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Virginia Rufina Marquez-Pacheco
The House of Commons held its latest sitting on Wednesday, June 17th, during which an incident occurred that highlights the nature of systemic racism and the problems of dealing with it. During the sitting, the MP for Burnaby South and Leader of the NDP, Jagmeet Singh, put forward a motion proposing that:
“…the House recognize that there is systemic racism in the RCMP as several indigenous people have died at the hands of the RCMP in recent months, and call on the government to do the following: a) review the nearly $10 million per day RCMP budget and the Royal Canadian Mounted Police Act, increase non-police investments in nonviolent intervention, de-escalation, and mental health and addictions supports; b) ensure that the RCMP is truly accountable to the public; c) release all RCMP incidents of use-of-force reports and the associated settlement costs; and d) immediately launch a full review of the use of force by the RCMP, including reviewing the tactics and the training that is given to RCMP officers in dealing with the public” (43rd Parliament, 1st Session, (2020), House of Commons Debates: Official Report, Vol.149, No.040, https://www.ourcommons.ca/Content/House/431/Debates/040/HAN040-E.PDF#page=4).
In order for the motion to pass, it needed unanimous support from the House. Every MP voted in favour of the motion, except for the MP for La Prairie, Alain Therrien (BQ). This prompted Singh to call Therrien a “racist”. The Deputy Chair, Carol Hugues, called on Singh to apologize to Therrien for calling him racist. Singh refused and so was barred from speaking in the House. After consultation, the Speaker of the House, Anthony Rota, expelled Singh from the House for his refusal to apologize. In a later interview, Singh said he stood by his comment in the House.
According to the regulations of the House of Commons, it is forbidden to make “Remarks which question a Member’s integrity, honesty or character”, and such “proceedings of the House are based on a long-standing tradition of respect for the integrity of all Members. Thus, the use of offensive, provocative or threatening language in the House is strictly forbidden. Personal attacks, insults and obscenities are not in order. A direct charge or accusation against a Member may be made only by way of a substantive motion for which notice is required” (Bosc, M. & Gagnon, A., House of Commons Procedure and Practice, 3rd Edition, 2017, https://www.ourcommons.ca/About/ProcedureAndPractice3rdEdition/ch_13_3-e.html). One can definitely see the usefulness of having such regulations. It no doubt helps prevent childish bickering which is undoubtedly unprofessional and out of place in the House of Commons. However, the vague nature of these regulations also serve to reinforce a graver problem: systemic racism. The prohibition of the use of unparliamentary language also encompasses a ban on calling MPs, the House of Commons, the Senate or the Crown words such as “racist”, “sexist”, “homophobic”, etc.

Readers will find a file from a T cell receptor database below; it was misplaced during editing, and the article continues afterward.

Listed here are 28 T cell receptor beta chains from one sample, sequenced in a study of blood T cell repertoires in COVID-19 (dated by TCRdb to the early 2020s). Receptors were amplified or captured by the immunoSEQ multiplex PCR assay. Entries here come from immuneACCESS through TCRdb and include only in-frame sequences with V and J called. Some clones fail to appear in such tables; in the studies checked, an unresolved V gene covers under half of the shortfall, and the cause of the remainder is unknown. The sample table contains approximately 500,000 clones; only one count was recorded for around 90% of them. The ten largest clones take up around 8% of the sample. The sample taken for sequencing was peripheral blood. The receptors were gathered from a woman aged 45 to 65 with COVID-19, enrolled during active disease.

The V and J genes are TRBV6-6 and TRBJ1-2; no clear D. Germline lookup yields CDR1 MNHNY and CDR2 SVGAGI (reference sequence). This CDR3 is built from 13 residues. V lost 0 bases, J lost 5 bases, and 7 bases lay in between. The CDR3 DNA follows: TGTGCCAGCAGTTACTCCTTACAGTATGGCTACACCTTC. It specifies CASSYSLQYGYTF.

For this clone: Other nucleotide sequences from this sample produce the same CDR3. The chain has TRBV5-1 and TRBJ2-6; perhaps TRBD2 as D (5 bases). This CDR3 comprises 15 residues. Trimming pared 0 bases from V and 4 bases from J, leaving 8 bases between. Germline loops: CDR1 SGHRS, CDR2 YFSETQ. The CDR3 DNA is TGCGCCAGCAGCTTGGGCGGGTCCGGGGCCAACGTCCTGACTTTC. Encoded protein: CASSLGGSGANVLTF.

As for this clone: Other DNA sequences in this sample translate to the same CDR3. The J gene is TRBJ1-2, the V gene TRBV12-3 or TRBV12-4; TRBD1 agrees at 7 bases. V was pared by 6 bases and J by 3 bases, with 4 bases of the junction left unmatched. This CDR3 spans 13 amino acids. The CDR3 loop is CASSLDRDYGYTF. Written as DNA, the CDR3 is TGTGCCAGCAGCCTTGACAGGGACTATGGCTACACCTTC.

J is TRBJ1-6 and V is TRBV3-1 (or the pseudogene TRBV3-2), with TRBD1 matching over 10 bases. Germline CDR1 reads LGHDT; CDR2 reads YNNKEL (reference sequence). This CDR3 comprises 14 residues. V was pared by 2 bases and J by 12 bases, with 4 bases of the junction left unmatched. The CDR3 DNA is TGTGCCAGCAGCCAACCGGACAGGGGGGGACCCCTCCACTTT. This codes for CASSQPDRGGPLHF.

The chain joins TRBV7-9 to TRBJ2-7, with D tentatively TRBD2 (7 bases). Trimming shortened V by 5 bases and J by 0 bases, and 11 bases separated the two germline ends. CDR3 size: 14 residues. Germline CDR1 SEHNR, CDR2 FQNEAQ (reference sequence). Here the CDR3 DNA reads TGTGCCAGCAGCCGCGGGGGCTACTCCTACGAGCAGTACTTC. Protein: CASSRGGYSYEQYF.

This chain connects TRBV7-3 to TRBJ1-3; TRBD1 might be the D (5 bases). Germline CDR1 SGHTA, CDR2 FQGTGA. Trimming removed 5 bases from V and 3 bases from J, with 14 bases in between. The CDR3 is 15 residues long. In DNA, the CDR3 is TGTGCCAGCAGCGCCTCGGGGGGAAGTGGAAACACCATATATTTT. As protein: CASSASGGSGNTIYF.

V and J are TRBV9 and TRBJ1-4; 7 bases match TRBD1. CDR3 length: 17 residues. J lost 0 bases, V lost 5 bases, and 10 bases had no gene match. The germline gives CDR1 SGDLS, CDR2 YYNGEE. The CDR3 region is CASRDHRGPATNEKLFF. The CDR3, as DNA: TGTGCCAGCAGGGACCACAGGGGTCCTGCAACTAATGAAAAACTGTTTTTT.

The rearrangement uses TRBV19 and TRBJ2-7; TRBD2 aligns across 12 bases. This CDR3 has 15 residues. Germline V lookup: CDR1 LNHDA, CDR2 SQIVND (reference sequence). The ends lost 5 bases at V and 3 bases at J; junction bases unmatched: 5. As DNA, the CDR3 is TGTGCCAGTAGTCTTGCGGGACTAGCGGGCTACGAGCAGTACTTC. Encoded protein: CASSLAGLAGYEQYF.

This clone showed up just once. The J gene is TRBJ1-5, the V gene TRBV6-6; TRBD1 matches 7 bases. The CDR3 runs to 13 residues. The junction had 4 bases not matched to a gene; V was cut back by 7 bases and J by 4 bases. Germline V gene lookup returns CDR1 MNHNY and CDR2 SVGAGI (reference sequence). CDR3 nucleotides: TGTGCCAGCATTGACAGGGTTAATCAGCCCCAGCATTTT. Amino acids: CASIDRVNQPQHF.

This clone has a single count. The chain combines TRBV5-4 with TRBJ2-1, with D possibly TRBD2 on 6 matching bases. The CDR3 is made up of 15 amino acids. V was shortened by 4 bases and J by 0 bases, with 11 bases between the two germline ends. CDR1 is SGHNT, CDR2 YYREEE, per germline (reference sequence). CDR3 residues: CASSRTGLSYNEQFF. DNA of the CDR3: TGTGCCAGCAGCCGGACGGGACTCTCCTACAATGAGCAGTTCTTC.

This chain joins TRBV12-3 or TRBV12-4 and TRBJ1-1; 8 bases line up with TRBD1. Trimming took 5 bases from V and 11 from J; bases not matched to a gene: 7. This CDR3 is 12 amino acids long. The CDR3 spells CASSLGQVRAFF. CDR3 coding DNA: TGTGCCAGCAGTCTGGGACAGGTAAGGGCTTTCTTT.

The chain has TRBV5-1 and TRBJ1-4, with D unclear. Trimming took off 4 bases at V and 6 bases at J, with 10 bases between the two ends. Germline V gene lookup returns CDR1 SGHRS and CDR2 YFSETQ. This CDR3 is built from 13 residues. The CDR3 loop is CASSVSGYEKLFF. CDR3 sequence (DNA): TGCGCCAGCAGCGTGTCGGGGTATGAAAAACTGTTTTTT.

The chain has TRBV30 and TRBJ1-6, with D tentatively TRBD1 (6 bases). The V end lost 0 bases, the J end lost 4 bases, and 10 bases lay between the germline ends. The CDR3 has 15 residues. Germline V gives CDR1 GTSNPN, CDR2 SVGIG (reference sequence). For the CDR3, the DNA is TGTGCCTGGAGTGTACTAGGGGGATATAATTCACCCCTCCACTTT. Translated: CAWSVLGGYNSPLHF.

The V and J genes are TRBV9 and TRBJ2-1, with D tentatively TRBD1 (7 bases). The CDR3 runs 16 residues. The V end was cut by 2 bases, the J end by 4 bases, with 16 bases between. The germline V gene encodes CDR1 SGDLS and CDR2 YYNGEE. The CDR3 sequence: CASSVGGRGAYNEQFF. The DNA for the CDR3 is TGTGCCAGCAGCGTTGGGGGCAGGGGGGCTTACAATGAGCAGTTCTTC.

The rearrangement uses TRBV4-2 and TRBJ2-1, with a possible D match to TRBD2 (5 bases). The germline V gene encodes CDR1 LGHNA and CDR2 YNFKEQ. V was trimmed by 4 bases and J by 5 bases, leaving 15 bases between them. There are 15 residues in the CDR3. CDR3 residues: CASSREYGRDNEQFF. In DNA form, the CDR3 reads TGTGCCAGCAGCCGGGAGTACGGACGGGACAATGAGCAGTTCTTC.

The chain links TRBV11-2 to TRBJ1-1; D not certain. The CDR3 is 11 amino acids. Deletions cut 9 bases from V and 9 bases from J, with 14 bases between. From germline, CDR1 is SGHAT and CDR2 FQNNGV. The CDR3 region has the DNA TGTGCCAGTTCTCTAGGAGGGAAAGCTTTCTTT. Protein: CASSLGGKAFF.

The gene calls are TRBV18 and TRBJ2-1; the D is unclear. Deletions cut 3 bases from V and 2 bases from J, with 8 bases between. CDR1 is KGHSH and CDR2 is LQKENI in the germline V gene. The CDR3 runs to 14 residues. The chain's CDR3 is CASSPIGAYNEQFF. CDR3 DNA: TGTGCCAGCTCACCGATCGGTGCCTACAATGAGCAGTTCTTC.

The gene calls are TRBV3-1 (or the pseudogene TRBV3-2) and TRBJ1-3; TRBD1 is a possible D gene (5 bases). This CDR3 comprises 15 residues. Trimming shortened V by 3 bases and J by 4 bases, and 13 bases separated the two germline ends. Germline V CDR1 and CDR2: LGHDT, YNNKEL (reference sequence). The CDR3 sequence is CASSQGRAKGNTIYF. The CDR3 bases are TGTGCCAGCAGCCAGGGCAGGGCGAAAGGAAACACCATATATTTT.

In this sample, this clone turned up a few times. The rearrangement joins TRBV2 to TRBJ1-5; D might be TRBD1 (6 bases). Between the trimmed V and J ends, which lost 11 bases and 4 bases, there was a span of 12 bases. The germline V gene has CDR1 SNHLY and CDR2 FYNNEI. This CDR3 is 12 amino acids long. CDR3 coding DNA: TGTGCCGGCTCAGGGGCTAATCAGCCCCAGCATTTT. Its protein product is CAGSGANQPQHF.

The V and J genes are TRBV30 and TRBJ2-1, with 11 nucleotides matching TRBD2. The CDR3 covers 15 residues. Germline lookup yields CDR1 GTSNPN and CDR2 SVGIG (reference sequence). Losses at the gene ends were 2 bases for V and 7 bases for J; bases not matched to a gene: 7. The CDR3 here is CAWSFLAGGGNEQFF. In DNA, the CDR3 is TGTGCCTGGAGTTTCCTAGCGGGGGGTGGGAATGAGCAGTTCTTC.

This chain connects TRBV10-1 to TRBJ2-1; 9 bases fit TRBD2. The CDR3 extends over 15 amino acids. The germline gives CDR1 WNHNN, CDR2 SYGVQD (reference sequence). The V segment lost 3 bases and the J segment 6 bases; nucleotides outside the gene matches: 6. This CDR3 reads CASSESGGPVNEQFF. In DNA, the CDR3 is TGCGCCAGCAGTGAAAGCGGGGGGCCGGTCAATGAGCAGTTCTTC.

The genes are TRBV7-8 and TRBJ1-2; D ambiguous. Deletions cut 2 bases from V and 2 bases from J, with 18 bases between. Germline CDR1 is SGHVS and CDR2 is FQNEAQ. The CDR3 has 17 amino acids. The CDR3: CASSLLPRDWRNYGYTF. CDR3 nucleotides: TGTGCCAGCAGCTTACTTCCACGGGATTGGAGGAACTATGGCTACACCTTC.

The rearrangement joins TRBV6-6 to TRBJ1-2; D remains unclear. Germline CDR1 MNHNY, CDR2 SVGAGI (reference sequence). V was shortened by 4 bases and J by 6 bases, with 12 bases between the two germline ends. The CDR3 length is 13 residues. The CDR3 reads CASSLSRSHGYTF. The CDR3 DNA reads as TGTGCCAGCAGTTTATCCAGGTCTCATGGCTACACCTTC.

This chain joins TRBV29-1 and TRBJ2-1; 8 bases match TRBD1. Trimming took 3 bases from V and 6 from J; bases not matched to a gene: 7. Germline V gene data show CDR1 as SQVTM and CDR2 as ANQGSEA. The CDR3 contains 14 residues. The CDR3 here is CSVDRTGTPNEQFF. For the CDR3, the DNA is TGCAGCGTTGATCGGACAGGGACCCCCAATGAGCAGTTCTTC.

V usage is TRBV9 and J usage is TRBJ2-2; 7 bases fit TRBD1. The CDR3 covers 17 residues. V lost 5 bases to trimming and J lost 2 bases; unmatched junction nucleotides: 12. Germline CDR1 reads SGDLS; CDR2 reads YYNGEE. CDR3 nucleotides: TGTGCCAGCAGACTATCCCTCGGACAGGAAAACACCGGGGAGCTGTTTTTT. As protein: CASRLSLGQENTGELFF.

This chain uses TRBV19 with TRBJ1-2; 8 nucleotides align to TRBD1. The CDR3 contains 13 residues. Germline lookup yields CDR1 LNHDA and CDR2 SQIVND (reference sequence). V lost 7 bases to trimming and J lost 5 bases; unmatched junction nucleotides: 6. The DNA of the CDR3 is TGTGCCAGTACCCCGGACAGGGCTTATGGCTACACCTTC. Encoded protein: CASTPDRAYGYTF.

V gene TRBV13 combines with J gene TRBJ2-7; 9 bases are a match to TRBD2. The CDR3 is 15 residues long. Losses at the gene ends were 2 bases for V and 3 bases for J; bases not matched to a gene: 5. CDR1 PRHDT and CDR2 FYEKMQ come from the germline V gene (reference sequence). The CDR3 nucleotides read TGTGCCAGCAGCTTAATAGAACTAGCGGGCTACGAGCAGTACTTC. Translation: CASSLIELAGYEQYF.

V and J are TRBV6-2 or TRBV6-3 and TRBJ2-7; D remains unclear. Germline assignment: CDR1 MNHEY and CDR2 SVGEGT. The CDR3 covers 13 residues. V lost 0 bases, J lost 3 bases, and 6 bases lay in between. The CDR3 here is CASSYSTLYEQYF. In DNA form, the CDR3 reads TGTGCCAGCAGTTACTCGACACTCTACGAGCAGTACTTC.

Let us use the example of racism. You cannot call out the aforementioned government institutions or members thereof for being racist by encouraging, protecting and upholding racist practices or individuals. Not only is it prohibited to do so, but if you decide to stand by your statements like Jagmeet Singh did, then you are punished. You can be prohibited speaking or be asked to leave the House. You are effectively silenced and removed from the most important decision-making organ of our country if you call out its members, itself or other government institutions for the injustices they perpetuate! Thus, the system is made in such a way that it protects itself and its racist members. It’s not that the Speaker of the House or anyone else are necessarily personally racist… they are simply following the rules of the institution.
Moreover, how can you fix the problem if you are silenced and expelled the moment you name it? If you call the House of Commons racist, the Speaker can silence and kick you out if you do not retract your statements. You can only call out the problem outside of the House. Of course, you can put forth a formal motion, or bill, or independent inquiry, but they are all restricted in the time it takes to carry them out (we all know how long it takes the government to do anything), and the fact that it is put through the very institutions that are systemically racist (and will therefore seek to end such efforts). This is a prime example for how institutional racism works.
This ban on MPs’ ability to call out racism (or sexism, or homophobia… the list is long) in the very House that is supposed to represent ALL Canadians is unacceptable. Such a prohibition supports systemic racism, and should therefore be scrupulously reexamined and modified to end these practices that defend discrimination.
Originally Published on www.bandersnatch.ca as a standalone article on June 24th, 2020